Corporate tax avoidance

Big and ‘unprofitable’: How 10% of multinational firms do 98% of profit shifting

Research by Wier and Reynolds 2018


In this working paper, Wier and Reynolds rely on tax administrative data from the South African Revenue Service to analyse profit shifting behaviour by firm size. Starting with a simple descriptive analysis of the data, they highlight a strong difference in the profits-to-wage ratios of foreign-owned firms depending on whether their parents are headquartered in a tax haven or not. They examine the contribution of each firm to this macro-level discrepancy in profitability ratios and show that profit shifting is very concentrated among the largest firms.

The authors argue that the researchers might underestimate the scale of profit shifting if they fail to take into account a higher propensity of big firms to shift profits. Based on South African data, they estimate the impact of being owned by a parent company in a tax haven on reported profits of the affiliate. They repeat this estimation for sub-groups of affiliates by firm size. Their results suggest that firms owned by a parent in a tax haven report on average 35% lower taxable profits than the others. However, among the largest 10% of companies, affiliation with a tax haven is associated with nearly 80% lower taxable income. Reweighting the initial regression by the wage bill to account for heterogeneity across firms leads to a higher average estimate of 58%. In order to demonstrate that company size also matters for profit shifting in other countries, the authors revisit an OECD profit shifting estimate based on Orbis data. They show that profit-shifting responses are largest in the largest firms which might cause a downward bias of unweighted average estimates.

Key results

  • Subsidiaries of haven-owned firms in South Africa appear to be 80% less profitable than their non-haven-owned counterparts. Roughly 80% of their income could thus be lost to tax havens.
  • 28% of the discrepancy is driven by companies in the extractive industry, although they only constitute 2% of foreign-owned firms in South Africa.
  • The largest 10% of companies account for 98% of lost taxes as they are more prone to shifting profits out of South Africa and at the same time, concentrate most of corporate profits.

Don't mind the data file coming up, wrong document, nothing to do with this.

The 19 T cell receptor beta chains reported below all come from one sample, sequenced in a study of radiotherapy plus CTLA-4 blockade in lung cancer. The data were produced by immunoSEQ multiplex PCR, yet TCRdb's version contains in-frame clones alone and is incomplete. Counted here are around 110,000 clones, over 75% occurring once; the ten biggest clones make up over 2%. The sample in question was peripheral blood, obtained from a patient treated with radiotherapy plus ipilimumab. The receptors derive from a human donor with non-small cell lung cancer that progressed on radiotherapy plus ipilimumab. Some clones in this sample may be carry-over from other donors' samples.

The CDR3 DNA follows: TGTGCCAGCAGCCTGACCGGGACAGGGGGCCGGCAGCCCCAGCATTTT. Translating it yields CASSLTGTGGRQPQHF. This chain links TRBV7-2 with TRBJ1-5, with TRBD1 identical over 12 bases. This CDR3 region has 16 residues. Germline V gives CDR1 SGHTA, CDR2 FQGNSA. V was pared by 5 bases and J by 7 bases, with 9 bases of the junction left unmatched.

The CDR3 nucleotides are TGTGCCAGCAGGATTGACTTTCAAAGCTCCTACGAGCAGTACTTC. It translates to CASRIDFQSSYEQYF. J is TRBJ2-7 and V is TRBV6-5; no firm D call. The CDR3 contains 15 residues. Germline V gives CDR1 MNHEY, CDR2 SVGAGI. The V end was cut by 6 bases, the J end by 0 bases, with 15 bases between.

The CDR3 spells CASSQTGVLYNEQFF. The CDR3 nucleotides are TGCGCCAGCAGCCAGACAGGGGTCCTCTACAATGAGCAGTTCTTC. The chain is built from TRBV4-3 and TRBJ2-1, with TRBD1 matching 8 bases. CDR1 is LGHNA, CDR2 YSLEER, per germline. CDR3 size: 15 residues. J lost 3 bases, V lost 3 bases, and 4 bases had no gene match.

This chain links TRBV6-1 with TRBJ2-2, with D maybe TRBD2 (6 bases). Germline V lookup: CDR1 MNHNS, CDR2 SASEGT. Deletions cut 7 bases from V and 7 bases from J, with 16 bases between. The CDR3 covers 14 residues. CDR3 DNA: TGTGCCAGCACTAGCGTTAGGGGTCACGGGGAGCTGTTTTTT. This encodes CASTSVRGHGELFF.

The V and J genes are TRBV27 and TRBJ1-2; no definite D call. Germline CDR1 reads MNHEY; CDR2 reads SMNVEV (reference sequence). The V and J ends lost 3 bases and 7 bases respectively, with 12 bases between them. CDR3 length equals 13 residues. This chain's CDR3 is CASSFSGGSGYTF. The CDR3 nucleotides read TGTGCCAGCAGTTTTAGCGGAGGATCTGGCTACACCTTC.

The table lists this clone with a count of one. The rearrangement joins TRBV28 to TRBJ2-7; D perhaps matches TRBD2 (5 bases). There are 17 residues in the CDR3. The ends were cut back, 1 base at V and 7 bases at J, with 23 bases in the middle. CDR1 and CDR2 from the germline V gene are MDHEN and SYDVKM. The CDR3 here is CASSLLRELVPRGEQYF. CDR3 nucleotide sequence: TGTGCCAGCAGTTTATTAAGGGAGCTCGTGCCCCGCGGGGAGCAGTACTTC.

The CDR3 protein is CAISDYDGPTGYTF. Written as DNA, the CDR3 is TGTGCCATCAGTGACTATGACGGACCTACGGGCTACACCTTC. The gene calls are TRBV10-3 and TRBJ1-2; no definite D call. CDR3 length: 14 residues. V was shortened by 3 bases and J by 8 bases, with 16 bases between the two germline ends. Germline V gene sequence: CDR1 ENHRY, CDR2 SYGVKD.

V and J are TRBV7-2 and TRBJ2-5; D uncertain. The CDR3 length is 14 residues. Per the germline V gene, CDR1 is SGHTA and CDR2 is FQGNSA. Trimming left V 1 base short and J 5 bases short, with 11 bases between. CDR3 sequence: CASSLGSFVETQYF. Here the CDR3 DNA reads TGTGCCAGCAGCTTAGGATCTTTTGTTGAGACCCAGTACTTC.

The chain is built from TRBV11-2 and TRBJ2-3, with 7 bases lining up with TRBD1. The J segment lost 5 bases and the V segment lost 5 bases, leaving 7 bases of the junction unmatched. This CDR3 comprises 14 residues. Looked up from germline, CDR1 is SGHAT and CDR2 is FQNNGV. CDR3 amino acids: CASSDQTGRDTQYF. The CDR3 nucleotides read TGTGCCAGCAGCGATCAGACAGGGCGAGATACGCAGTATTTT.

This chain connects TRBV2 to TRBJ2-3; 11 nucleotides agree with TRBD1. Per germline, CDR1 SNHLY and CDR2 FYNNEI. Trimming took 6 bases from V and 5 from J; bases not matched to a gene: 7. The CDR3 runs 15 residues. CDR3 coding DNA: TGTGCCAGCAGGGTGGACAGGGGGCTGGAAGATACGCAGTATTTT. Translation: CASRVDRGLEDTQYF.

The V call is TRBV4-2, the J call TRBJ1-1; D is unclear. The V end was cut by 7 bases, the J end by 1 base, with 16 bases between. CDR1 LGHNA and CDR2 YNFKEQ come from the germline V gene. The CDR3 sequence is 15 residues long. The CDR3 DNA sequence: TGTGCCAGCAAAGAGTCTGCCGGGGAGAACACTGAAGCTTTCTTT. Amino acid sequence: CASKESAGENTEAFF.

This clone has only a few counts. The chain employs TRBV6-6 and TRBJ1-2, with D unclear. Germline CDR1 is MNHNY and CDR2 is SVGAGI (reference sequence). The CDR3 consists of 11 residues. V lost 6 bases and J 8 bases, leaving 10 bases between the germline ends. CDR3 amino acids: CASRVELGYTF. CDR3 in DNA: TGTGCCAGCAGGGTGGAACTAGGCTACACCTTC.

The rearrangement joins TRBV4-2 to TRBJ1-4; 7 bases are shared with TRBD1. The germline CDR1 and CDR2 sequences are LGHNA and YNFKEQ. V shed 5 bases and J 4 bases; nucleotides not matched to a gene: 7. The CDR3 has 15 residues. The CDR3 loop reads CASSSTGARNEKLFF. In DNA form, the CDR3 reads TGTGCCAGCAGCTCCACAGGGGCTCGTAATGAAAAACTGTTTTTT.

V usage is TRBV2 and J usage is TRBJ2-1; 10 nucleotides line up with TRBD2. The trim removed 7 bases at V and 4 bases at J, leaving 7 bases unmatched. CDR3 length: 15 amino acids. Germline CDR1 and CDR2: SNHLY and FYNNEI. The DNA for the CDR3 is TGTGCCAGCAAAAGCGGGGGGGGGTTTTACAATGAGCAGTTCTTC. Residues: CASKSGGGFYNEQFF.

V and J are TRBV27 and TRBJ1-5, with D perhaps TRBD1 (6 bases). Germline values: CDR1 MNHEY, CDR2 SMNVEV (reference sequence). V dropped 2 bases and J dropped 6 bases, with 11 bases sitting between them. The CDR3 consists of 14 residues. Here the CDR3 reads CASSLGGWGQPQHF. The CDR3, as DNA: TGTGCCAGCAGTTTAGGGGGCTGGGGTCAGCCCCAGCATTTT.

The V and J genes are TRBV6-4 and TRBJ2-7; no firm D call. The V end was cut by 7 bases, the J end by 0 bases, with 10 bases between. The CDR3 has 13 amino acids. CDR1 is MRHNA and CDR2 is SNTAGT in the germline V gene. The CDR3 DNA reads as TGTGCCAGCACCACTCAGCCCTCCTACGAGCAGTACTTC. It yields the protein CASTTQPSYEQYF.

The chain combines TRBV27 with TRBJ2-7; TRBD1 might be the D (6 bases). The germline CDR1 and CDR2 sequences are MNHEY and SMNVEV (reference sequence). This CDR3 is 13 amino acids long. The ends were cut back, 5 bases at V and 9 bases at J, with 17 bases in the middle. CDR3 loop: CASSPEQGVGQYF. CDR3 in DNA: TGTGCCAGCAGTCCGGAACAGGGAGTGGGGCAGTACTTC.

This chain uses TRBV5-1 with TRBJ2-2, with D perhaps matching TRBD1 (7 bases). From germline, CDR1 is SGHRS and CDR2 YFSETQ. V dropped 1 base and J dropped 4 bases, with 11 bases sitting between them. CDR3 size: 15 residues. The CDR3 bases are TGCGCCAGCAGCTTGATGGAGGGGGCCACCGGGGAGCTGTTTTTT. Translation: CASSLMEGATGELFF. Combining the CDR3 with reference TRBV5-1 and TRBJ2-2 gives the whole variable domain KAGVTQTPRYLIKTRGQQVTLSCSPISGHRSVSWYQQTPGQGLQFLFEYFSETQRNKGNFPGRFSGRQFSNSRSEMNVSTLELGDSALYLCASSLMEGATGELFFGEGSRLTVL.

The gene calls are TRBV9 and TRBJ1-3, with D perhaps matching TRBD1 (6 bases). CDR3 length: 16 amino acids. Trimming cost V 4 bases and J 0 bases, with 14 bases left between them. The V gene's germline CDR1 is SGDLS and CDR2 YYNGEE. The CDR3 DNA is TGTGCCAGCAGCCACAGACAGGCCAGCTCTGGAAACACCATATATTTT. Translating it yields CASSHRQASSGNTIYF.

• Revisiting earlier BEPS estimates by Johansson et al. 2017 (read more), they show that also in other countries, the propensity to shift profit is larger for the top 5% largest subsidiaries than for the average firm.
  • As a consequence, omitting firm-level size heterogeneities, global profit shifting could be underestimated by up to 40%.

Policy recommendations

  • The unequal access to tax evasion opportunities and practices creates competitive distortions and, therefore, regulation should prioritise tax avoidance practices of the largest players.
  • The authors call for a wider access to tax return statistics of national administrations for research purposes, similar to the South African data utilised in this study.

Data and methodology

Wier and Reynolds rely on tax return data provided by the South African Revenue Service for the purpose of the study. They also use the ORBIS database to propose a revision of the OECD’s BEPS estimates.  [read more]


The authors present descriptive statistics and regression analyses to show that having a parent company in a tax haven is associated with lower reported profits. To underline the importance of firm-level heterogeneities, the authors divide the sample into decile groups according to companies’ wage bills and estimate the same model within each group. Alternatively, they run a sample-wide regression, weighted by wage bills at the firm level.

Go to the original article

The original paper was published by the UNU-WIDER. It can be downloaded from the institute’s website.